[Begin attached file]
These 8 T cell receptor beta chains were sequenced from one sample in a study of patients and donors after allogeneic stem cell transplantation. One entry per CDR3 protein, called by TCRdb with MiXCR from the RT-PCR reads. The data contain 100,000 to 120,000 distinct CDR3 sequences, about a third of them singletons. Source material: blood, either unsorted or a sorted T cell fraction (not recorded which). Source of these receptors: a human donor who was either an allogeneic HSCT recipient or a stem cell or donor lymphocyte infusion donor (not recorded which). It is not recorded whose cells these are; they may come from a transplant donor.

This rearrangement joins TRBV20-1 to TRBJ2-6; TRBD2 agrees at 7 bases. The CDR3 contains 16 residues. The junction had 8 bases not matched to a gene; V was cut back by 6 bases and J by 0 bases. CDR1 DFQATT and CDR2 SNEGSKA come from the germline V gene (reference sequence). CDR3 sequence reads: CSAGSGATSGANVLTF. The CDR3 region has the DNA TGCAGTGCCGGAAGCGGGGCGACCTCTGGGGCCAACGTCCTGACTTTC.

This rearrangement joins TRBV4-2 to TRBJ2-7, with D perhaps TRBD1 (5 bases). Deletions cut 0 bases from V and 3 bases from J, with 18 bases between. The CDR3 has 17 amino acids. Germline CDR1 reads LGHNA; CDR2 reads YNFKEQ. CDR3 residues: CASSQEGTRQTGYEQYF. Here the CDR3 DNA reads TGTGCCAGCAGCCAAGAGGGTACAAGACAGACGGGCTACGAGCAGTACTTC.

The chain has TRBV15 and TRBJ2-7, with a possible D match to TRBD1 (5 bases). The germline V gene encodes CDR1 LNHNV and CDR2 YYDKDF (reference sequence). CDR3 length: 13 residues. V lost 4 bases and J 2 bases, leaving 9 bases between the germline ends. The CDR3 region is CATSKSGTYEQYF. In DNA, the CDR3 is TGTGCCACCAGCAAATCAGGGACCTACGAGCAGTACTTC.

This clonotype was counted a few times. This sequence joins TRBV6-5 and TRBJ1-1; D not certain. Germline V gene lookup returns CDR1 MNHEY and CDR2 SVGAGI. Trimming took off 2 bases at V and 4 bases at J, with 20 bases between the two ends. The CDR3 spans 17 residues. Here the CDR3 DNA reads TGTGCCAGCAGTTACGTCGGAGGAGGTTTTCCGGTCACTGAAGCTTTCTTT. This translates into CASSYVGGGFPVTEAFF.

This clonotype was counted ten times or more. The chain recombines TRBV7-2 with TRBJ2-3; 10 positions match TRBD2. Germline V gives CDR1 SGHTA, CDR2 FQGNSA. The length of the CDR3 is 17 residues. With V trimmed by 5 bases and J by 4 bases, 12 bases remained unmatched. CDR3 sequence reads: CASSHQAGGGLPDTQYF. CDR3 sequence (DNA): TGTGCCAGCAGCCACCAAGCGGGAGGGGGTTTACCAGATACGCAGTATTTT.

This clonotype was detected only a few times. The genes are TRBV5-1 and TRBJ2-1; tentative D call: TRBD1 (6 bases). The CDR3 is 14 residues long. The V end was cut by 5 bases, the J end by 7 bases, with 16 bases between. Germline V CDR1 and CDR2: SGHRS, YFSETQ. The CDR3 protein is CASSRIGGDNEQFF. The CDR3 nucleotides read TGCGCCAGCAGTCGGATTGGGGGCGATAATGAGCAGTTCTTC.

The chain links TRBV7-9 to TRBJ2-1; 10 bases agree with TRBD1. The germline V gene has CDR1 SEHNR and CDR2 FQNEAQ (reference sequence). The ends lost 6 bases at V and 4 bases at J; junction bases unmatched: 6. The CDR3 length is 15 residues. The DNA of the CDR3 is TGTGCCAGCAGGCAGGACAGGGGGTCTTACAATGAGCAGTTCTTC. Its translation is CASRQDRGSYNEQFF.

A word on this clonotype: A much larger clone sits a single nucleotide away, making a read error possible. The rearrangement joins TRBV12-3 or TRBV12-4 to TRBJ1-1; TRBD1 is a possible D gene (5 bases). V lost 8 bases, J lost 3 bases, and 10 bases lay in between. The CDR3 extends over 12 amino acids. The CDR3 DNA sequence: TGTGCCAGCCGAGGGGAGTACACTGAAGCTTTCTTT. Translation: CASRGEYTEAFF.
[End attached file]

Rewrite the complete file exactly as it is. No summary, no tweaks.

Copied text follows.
These 8 T cell receptor beta chains were sequenced from one sample in a study of patients and donors after allogeneic stem cell transplantation. One entry per CDR3 protein, called by TCRdb with MiXCR from the RT-PCR reads. The data contain 100,000 to 120,000 distinct CDR3 sequences, about a third of them singletons. Source material: blood, either unsorted or a sorted T cell fraction (not recorded which). Source of these receptors: a human donor who was either an allogeneic HSCT recipient or a stem cell or donor lymphocyte infusion donor (not recorded which). It is not recorded whose cells these are; they may come from a transplant donor.

This rearrangement joins TRBV20-1 to TRBJ2-6; TRBD2 agrees at 7 bases. The CDR3 contains 16 residues. The junction had 8 bases not matched to a gene; V was cut back by 6 bases and J by 0 bases. CDR1 DFQATT and CDR2 SNEGSKA come from the germline V gene (reference sequence). CDR3 sequence reads: CSAGSGATSGANVLTF. The CDR3 region has the DNA TGCAGTGCCGGAAGCGGGGCGACCTCTGGGGCCAACGTCCTGACTTTC.

This rearrangement joins TRBV4-2 to TRBJ2-7, with D perhaps TRBD1 (5 bases). Deletions cut 0 bases from V and 3 bases from J, with 18 bases between. The CDR3 has 17 amino acids. Germline CDR1 reads LGHNA; CDR2 reads YNFKEQ. CDR3 residues: CASSQEGTRQTGYEQYF. Here the CDR3 DNA reads TGTGCCAGCAGCCAAGAGGGTACAAGACAGACGGGCTACGAGCAGTACTTC.

The chain has TRBV15 and TRBJ2-7, with a possible D match to TRBD1 (5 bases). The germline V gene encodes CDR1 LNHNV and CDR2 YYDKDF (reference sequence). CDR3 length: 13 residues. V lost 4 bases and J 2 bases, leaving 9 bases between the germline ends. The CDR3 region is CATSKSGTYEQYF. In DNA, the CDR3 is TGTGCCACCAGCAAATCAGGGACCTACGAGCAGTACTTC.

This clonotype was counted a few times. This sequence joins TRBV6-5 and TRBJ1-1; D not certain. Germline V gene lookup returns CDR1 MNHEY and CDR2 SVGAGI. Trimming took off 2 bases at V and 4 bases at J, with 20 bases between the two ends. The CDR3 spans 17 residues. Here the CDR3 DNA reads TGTGCCAGCAGTTACGTCGGAGGAGGTTTTCCGGTCACTGAAGCTTTCTTT. This translates into CASSYVGGGFPVTEAFF.

This clonotype was counted ten times or more. The chain recombines TRBV7-2 with TRBJ2-3; 10 positions match TRBD2. Germline V gives CDR1 SGHTA, CDR2 FQGNSA. The length of the CDR3 is 17 residues. With V trimmed by 5 bases and J by 4 bases, 12 bases remained unmatched. CDR3 sequence reads: CASSHQAGGGLPDTQYF. CDR3 sequence (DNA): TGTGCCAGCAGCCACCAAGCGGGAGGGGGTTTACCAGATACGCAGTATTTT.

This clonotype was detected only a few times. The genes are TRBV5-1 and TRBJ2-1; tentative D call: TRBD1 (6 bases). The CDR3 is 14 residues long. The V end was cut by 5 bases, the J end by 7 bases, with 16 bases between. Germline V CDR1 and CDR2: SGHRS, YFSETQ. The CDR3 protein is CASSRIGGDNEQFF. The CDR3 nucleotides read TGCGCCAGCAGTCGGATTGGGGGCGATAATGAGCAGTTCTTC.

The chain links TRBV7-9 to TRBJ2-1; 10 bases agree with TRBD1. The germline V gene has CDR1 SEHNR and CDR2 FQNEAQ (reference sequence). The ends lost 6 bases at V and 4 bases at J; junction bases unmatched: 6. The CDR3 length is 15 residues. The DNA of the CDR3 is TGTGCCAGCAGGCAGGACAGGGGGTCTTACAATGAGCAGTTCTTC. Its translation is CASRQDRGSYNEQFF.

A word on this clonotype: A much larger clone sits a single nucleotide away, making a read error possible. The rearrangement joins TRBV12-3 or TRBV12-4 to TRBJ1-1; TRBD1 is a possible D gene (5 bases). V lost 8 bases, J lost 3 bases, and 10 bases lay in between. The CDR3 extends over 12 amino acids. The CDR3 DNA sequence: TGTGCCAGCCGAGGGGAGTACACTGAAGCTTTCTTT. Translation: CASRGEYTEAFF.